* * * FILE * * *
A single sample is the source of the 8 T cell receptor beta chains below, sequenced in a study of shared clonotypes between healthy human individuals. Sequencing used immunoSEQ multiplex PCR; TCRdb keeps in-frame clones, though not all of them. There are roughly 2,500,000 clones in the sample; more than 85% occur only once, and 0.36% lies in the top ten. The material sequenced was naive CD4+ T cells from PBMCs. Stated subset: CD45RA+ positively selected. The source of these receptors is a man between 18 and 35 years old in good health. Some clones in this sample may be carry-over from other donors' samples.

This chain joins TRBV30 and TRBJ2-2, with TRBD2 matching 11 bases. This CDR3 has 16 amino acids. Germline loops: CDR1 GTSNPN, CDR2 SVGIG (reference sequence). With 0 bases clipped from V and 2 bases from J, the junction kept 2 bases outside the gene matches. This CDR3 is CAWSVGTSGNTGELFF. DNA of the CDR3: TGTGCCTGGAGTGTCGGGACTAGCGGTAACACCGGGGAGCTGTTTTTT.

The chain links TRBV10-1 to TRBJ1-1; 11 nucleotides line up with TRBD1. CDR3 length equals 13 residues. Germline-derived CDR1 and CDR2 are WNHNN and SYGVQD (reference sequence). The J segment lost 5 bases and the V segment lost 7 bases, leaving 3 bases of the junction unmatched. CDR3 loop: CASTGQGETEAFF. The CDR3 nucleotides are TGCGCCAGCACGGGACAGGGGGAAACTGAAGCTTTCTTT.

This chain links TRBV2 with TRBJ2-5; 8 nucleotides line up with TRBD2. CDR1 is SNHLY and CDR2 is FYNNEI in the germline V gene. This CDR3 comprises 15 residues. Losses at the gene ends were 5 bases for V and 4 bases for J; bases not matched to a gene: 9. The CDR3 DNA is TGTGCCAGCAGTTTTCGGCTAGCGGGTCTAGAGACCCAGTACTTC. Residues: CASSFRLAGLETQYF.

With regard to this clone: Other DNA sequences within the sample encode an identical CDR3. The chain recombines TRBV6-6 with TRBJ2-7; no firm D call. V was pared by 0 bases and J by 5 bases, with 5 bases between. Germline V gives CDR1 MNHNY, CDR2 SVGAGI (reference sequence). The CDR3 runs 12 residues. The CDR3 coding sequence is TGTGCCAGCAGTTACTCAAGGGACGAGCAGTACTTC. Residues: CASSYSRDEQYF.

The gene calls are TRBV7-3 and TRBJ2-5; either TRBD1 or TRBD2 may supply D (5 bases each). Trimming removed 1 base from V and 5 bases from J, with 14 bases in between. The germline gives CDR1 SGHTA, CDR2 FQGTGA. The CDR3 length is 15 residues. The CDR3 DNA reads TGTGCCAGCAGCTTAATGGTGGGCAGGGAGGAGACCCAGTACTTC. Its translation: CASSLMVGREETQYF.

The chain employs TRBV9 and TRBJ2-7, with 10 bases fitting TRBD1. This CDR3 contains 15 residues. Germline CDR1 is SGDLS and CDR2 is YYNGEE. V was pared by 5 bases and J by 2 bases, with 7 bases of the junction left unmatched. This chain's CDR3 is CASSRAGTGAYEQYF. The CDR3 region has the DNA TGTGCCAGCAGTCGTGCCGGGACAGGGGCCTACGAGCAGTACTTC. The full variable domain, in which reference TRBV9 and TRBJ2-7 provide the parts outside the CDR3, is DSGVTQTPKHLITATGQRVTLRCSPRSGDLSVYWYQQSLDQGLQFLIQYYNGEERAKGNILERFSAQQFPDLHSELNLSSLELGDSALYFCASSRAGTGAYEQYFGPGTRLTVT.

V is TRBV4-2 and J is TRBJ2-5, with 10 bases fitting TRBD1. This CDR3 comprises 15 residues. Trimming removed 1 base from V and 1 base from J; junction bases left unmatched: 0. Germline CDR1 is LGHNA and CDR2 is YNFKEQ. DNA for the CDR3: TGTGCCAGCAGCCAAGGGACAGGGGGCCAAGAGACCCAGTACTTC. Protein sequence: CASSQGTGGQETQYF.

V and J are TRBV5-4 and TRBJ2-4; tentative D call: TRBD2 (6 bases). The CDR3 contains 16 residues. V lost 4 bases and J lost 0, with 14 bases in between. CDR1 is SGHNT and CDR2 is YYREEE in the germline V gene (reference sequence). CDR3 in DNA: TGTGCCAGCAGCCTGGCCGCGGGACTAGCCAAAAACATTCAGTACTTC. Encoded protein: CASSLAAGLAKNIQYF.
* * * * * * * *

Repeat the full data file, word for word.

A single sample is the source of the 8 T cell receptor beta chains below, sequenced in a study of shared clonotypes between healthy human individuals. Sequencing used immunoSEQ multiplex PCR; TCRdb keeps in-frame clones, though not all of them. There are roughly 2,500,000 clones in the sample; more than 85% occur only once, and 0.36% lies in the top ten. The material sequenced was naive CD4+ T cells from PBMCs. Stated subset: CD45RA+ positively selected. The source of these receptors is a man between 18 and 35 years old in good health. Some clones in this sample may be carry-over from other donors' samples.

This chain joins TRBV30 and TRBJ2-2, with TRBD2 matching 11 bases. This CDR3 has 16 amino acids. Germline loops: CDR1 GTSNPN, CDR2 SVGIG (reference sequence). With 0 bases clipped from V and 2 bases from J, the junction kept 2 bases outside the gene matches. This CDR3 is CAWSVGTSGNTGELFF. DNA of the CDR3: TGTGCCTGGAGTGTCGGGACTAGCGGTAACACCGGGGAGCTGTTTTTT.

The chain links TRBV10-1 to TRBJ1-1; 11 nucleotides line up with TRBD1. CDR3 length equals 13 residues. Germline-derived CDR1 and CDR2 are WNHNN and SYGVQD (reference sequence). The J segment lost 5 bases and the V segment lost 7 bases, leaving 3 bases of the junction unmatched. CDR3 loop: CASTGQGETEAFF. The CDR3 nucleotides are TGCGCCAGCACGGGACAGGGGGAAACTGAAGCTTTCTTT.

This chain links TRBV2 with TRBJ2-5; 8 nucleotides line up with TRBD2. CDR1 is SNHLY and CDR2 is FYNNEI in the germline V gene. This CDR3 comprises 15 residues. Losses at the gene ends were 5 bases for V and 4 bases for J; bases not matched to a gene: 9. The CDR3 DNA is TGTGCCAGCAGTTTTCGGCTAGCGGGTCTAGAGACCCAGTACTTC. Residues: CASSFRLAGLETQYF.

With regard to this clone: Other DNA sequences within the sample encode an identical CDR3. The chain recombines TRBV6-6 with TRBJ2-7; no firm D call. V was pared by 0 bases and J by 5 bases, with 5 bases between. Germline V gives CDR1 MNHNY, CDR2 SVGAGI (reference sequence). The CDR3 runs 12 residues. The CDR3 coding sequence is TGTGCCAGCAGTTACTCAAGGGACGAGCAGTACTTC. Residues: CASSYSRDEQYF.

The gene calls are TRBV7-3 and TRBJ2-5; either TRBD1 or TRBD2 may supply D (5 bases each). Trimming removed 1 base from V and 5 bases from J, with 14 bases in between. The germline gives CDR1 SGHTA, CDR2 FQGTGA. The CDR3 length is 15 residues. The CDR3 DNA reads TGTGCCAGCAGCTTAATGGTGGGCAGGGAGGAGACCCAGTACTTC. Its translation: CASSLMVGREETQYF.

The chain employs TRBV9 and TRBJ2-7, with 10 bases fitting TRBD1. This CDR3 contains 15 residues. Germline CDR1 is SGDLS and CDR2 is YYNGEE. V was pared by 5 bases and J by 2 bases, with 7 bases of the junction left unmatched. This chain's CDR3 is CASSRAGTGAYEQYF. The CDR3 region has the DNA TGTGCCAGCAGTCGTGCCGGGACAGGGGCCTACGAGCAGTACTTC. The full variable domain, in which reference TRBV9 and TRBJ2-7 provide the parts outside the CDR3, is DSGVTQTPKHLITATGQRVTLRCSPRSGDLSVYWYQQSLDQGLQFLIQYYNGEERAKGNILERFSAQQFPDLHSELNLSSLELGDSALYFCASSRAGTGAYEQYFGPGTRLTVT.

V is TRBV4-2 and J is TRBJ2-5, with 10 bases fitting TRBD1. This CDR3 comprises 15 residues. Trimming removed 1 base from V and 1 base from J; junction bases left unmatched: 0. Germline CDR1 is LGHNA and CDR2 is YNFKEQ. DNA for the CDR3: TGTGCCAGCAGCCAAGGGACAGGGGGCCAAGAGACCCAGTACTTC. Protein sequence: CASSQGTGGQETQYF.

V and J are TRBV5-4 and TRBJ2-4; tentative D call: TRBD2 (6 bases). The CDR3 contains 16 residues. V lost 4 bases and J lost 0, with 14 bases in between. CDR1 is SGHNT and CDR2 is YYREEE in the germline V gene (reference sequence). CDR3 in DNA: TGTGCCAGCAGCCTGGCCGCGGGACTAGCCAAAAACATTCAGTACTTC. Encoded protein: CASSLAAGLAKNIQYF.